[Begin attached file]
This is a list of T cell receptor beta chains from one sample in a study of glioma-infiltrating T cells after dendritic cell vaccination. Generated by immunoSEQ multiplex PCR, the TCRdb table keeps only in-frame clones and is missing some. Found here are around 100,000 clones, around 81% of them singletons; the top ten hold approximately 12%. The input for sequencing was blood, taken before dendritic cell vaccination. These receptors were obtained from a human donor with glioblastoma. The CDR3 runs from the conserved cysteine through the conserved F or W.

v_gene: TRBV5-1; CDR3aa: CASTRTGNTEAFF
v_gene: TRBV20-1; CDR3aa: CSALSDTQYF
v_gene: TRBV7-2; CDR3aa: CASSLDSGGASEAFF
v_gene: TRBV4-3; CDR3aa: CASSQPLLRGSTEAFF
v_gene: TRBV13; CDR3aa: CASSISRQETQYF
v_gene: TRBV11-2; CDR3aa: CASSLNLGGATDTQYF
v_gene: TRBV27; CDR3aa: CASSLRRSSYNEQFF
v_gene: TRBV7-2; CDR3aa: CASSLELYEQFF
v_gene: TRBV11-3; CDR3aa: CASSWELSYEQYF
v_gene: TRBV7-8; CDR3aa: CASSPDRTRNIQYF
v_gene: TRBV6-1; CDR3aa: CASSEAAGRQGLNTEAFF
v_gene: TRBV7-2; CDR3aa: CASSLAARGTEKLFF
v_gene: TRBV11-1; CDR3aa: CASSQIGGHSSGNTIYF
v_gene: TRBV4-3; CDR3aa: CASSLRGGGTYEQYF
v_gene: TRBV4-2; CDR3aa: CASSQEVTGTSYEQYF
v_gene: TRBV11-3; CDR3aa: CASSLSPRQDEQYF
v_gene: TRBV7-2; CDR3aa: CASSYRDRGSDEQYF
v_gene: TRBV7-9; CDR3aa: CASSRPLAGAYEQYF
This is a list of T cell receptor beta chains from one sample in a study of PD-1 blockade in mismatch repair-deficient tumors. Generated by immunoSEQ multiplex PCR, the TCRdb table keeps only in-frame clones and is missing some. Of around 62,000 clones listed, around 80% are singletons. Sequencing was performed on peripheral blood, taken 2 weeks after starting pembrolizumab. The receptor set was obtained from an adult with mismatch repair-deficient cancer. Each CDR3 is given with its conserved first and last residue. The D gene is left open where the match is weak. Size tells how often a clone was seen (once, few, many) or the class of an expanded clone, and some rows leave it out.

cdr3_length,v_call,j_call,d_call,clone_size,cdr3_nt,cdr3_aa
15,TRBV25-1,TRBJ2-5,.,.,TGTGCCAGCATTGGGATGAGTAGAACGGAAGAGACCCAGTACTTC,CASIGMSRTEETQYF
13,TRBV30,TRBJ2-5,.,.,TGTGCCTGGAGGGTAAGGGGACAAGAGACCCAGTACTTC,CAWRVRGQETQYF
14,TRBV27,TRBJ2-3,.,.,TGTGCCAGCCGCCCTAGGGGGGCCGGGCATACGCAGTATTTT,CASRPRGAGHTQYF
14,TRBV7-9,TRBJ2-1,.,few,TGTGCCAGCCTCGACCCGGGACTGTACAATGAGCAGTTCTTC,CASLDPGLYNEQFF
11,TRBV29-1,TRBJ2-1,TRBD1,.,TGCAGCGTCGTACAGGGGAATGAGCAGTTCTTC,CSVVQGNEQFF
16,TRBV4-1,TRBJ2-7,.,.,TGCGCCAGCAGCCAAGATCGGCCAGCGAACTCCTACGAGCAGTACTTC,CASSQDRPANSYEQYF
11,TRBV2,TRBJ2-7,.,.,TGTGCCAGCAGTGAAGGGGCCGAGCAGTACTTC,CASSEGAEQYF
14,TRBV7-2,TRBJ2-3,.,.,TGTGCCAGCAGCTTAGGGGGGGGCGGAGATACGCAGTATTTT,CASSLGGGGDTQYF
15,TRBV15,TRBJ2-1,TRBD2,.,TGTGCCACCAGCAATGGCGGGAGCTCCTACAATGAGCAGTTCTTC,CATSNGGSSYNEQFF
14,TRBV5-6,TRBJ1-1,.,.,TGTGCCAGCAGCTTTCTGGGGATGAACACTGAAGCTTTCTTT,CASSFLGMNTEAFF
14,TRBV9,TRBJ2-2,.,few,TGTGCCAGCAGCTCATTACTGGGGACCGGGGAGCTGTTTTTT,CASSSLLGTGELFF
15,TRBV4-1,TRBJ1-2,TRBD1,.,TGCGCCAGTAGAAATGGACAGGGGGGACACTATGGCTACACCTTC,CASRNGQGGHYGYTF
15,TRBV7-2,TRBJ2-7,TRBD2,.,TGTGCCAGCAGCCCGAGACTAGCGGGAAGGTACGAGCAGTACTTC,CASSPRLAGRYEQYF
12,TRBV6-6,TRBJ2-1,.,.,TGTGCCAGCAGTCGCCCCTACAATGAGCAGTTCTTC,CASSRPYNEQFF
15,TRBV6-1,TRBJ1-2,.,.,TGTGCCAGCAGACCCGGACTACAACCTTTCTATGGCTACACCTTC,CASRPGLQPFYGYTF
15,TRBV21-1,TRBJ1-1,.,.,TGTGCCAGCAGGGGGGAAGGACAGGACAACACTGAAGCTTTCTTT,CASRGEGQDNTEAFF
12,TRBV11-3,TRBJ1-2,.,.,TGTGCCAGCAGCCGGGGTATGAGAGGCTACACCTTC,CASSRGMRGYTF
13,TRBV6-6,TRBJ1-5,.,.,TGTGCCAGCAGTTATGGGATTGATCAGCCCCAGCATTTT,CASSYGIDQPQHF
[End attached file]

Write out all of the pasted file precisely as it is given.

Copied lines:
This is a list of T cell receptor beta chains from one sample in a study of glioma-infiltrating T cells after dendritic cell vaccination. Generated by immunoSEQ multiplex PCR, the TCRdb table keeps only in-frame clones and is missing some. Found here are around 100,000 clones, around 81% of them singletons; the top ten hold approximately 12%. The input for sequencing was blood, taken before dendritic cell vaccination. These receptors were obtained from a human donor with glioblastoma. The CDR3 runs from the conserved cysteine through the conserved F or W.

v_gene: TRBV5-1; CDR3aa: CASTRTGNTEAFF
v_gene: TRBV20-1; CDR3aa: CSALSDTQYF
v_gene: TRBV7-2; CDR3aa: CASSLDSGGASEAFF
v_gene: TRBV4-3; CDR3aa: CASSQPLLRGSTEAFF
v_gene: TRBV13; CDR3aa: CASSISRQETQYF
v_gene: TRBV11-2; CDR3aa: CASSLNLGGATDTQYF
v_gene: TRBV27; CDR3aa: CASSLRRSSYNEQFF
v_gene: TRBV7-2; CDR3aa: CASSLELYEQFF
v_gene: TRBV11-3; CDR3aa: CASSWELSYEQYF
v_gene: TRBV7-8; CDR3aa: CASSPDRTRNIQYF
v_gene: TRBV6-1; CDR3aa: CASSEAAGRQGLNTEAFF
v_gene: TRBV7-2; CDR3aa: CASSLAARGTEKLFF
v_gene: TRBV11-1; CDR3aa: CASSQIGGHSSGNTIYF
v_gene: TRBV4-3; CDR3aa: CASSLRGGGTYEQYF
v_gene: TRBV4-2; CDR3aa: CASSQEVTGTSYEQYF
v_gene: TRBV11-3; CDR3aa: CASSLSPRQDEQYF
v_gene: TRBV7-2; CDR3aa: CASSYRDRGSDEQYF
v_gene: TRBV7-9; CDR3aa: CASSRPLAGAYEQYF
This is a list of T cell receptor beta chains from one sample in a study of PD-1 blockade in mismatch repair-deficient tumors. Generated by immunoSEQ multiplex PCR, the TCRdb table keeps only in-frame clones and is missing some. Of around 62,000 clones listed, around 80% are singletons. Sequencing was performed on peripheral blood, taken 2 weeks after starting pembrolizumab. The receptor set was obtained from an adult with mismatch repair-deficient cancer. Each CDR3 is given with its conserved first and last residue. The D gene is left open where the match is weak. Size tells how often a clone was seen (once, few, many) or the class of an expanded clone, and some rows leave it out.

cdr3_length,v_call,j_call,d_call,clone_size,cdr3_nt,cdr3_aa
15,TRBV25-1,TRBJ2-5,.,.,TGTGCCAGCATTGGGATGAGTAGAACGGAAGAGACCCAGTACTTC,CASIGMSRTEETQYF
13,TRBV30,TRBJ2-5,.,.,TGTGCCTGGAGGGTAAGGGGACAAGAGACCCAGTACTTC,CAWRVRGQETQYF
14,TRBV27,TRBJ2-3,.,.,TGTGCCAGCCGCCCTAGGGGGGCCGGGCATACGCAGTATTTT,CASRPRGAGHTQYF
14,TRBV7-9,TRBJ2-1,.,few,TGTGCCAGCCTCGACCCGGGACTGTACAATGAGCAGTTCTTC,CASLDPGLYNEQFF
11,TRBV29-1,TRBJ2-1,TRBD1,.,TGCAGCGTCGTACAGGGGAATGAGCAGTTCTTC,CSVVQGNEQFF
16,TRBV4-1,TRBJ2-7,.,.,TGCGCCAGCAGCCAAGATCGGCCAGCGAACTCCTACGAGCAGTACTTC,CASSQDRPANSYEQYF
11,TRBV2,TRBJ2-7,.,.,TGTGCCAGCAGTGAAGGGGCCGAGCAGTACTTC,CASSEGAEQYF
14,TRBV7-2,TRBJ2-3,.,.,TGTGCCAGCAGCTTAGGGGGGGGCGGAGATACGCAGTATTTT,CASSLGGGGDTQYF
15,TRBV15,TRBJ2-1,TRBD2,.,TGTGCCACCAGCAATGGCGGGAGCTCCTACAATGAGCAGTTCTTC,CATSNGGSSYNEQFF
14,TRBV5-6,TRBJ1-1,.,.,TGTGCCAGCAGCTTTCTGGGGATGAACACTGAAGCTTTCTTT,CASSFLGMNTEAFF
14,TRBV9,TRBJ2-2,.,few,TGTGCCAGCAGCTCATTACTGGGGACCGGGGAGCTGTTTTTT,CASSSLLGTGELFF
15,TRBV4-1,TRBJ1-2,TRBD1,.,TGCGCCAGTAGAAATGGACAGGGGGGACACTATGGCTACACCTTC,CASRNGQGGHYGYTF
15,TRBV7-2,TRBJ2-7,TRBD2,.,TGTGCCAGCAGCCCGAGACTAGCGGGAAGGTACGAGCAGTACTTC,CASSPRLAGRYEQYF
12,TRBV6-6,TRBJ2-1,.,.,TGTGCCAGCAGTCGCCCCTACAATGAGCAGTTCTTC,CASSRPYNEQFF
15,TRBV6-1,TRBJ1-2,.,.,TGTGCCAGCAGACCCGGACTACAACCTTTCTATGGCTACACCTTC,CASRPGLQPFYGYTF
15,TRBV21-1,TRBJ1-1,.,.,TGTGCCAGCAGGGGGGAAGGACAGGACAACACTGAAGCTTTCTTT,CASRGEGQDNTEAFF
12,TRBV11-3,TRBJ1-2,.,.,TGTGCCAGCAGCCGGGGTATGAGAGGCTACACCTTC,CASSRGMRGYTF
13,TRBV6-6,TRBJ1-5,.,.,TGTGCCAGCAGTTATGGGATTGATCAGCCCCAGCATTTT,CASSYGIDQPQHF